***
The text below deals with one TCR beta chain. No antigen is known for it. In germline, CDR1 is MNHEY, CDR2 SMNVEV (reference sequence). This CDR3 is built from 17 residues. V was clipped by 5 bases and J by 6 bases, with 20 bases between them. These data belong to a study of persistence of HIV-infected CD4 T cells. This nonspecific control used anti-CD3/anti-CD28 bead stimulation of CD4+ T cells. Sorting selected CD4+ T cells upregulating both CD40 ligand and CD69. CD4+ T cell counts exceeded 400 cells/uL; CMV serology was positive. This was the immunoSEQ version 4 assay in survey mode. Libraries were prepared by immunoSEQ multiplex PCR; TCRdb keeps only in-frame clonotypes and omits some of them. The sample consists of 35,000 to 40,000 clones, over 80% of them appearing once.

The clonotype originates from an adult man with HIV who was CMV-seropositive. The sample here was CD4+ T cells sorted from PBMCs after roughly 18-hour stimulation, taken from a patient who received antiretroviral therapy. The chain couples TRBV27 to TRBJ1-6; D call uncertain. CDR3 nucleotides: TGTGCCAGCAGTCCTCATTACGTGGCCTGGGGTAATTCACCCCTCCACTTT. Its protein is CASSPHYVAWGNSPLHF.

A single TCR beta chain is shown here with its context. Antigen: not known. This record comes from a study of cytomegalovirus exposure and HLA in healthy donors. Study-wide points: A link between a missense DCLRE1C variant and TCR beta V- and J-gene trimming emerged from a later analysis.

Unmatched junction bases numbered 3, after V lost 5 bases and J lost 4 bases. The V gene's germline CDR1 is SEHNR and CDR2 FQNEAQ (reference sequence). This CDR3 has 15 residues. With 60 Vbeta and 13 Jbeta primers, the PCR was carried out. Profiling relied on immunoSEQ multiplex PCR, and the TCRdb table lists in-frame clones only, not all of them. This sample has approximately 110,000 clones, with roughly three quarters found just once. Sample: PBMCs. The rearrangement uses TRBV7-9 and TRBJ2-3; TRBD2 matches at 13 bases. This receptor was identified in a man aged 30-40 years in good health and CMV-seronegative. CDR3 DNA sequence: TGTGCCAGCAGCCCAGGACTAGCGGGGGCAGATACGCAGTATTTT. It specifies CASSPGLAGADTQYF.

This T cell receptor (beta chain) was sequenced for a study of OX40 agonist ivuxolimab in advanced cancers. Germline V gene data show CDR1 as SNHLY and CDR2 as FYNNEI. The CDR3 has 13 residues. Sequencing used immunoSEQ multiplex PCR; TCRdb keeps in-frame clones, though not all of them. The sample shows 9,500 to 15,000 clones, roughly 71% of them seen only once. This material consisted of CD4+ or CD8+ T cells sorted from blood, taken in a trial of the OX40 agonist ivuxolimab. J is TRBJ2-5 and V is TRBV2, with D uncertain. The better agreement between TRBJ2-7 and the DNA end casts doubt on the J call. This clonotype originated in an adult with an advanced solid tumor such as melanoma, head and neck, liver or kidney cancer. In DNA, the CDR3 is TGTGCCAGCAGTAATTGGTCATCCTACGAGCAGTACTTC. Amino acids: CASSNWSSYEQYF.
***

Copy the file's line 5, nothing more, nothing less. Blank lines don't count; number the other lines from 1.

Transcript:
This T cell receptor (beta chain) was sequenced for a study of OX40 agonist ivuxolimab in advanced cancers. Germline V gene data show CDR1 as SNHLY and CDR2 as FYNNEI. The CDR3 has 13 residues. Sequencing used immunoSEQ multiplex PCR; TCRdb keeps in-frame clones, though not all of them. The sample shows 9,500 to 15,000 clones, roughly 71% of them seen only once. This material consisted of CD4+ or CD8+ T cells sorted from blood, taken in a trial of the OX40 agonist ivuxolimab. J is TRBJ2-5 and V is TRBV2, with D uncertain. The better agreement between TRBJ2-7 and the DNA end casts doubt on the J call. This clonotype originated in an adult with an advanced solid tumor such as melanoma, head and neck, liver or kidney cancer. In DNA, the CDR3 is TGTGCCAGCAGTAATTGGTCATCCTACGAGCAGTACTTC. Amino acids: CASSNWSSYEQYF.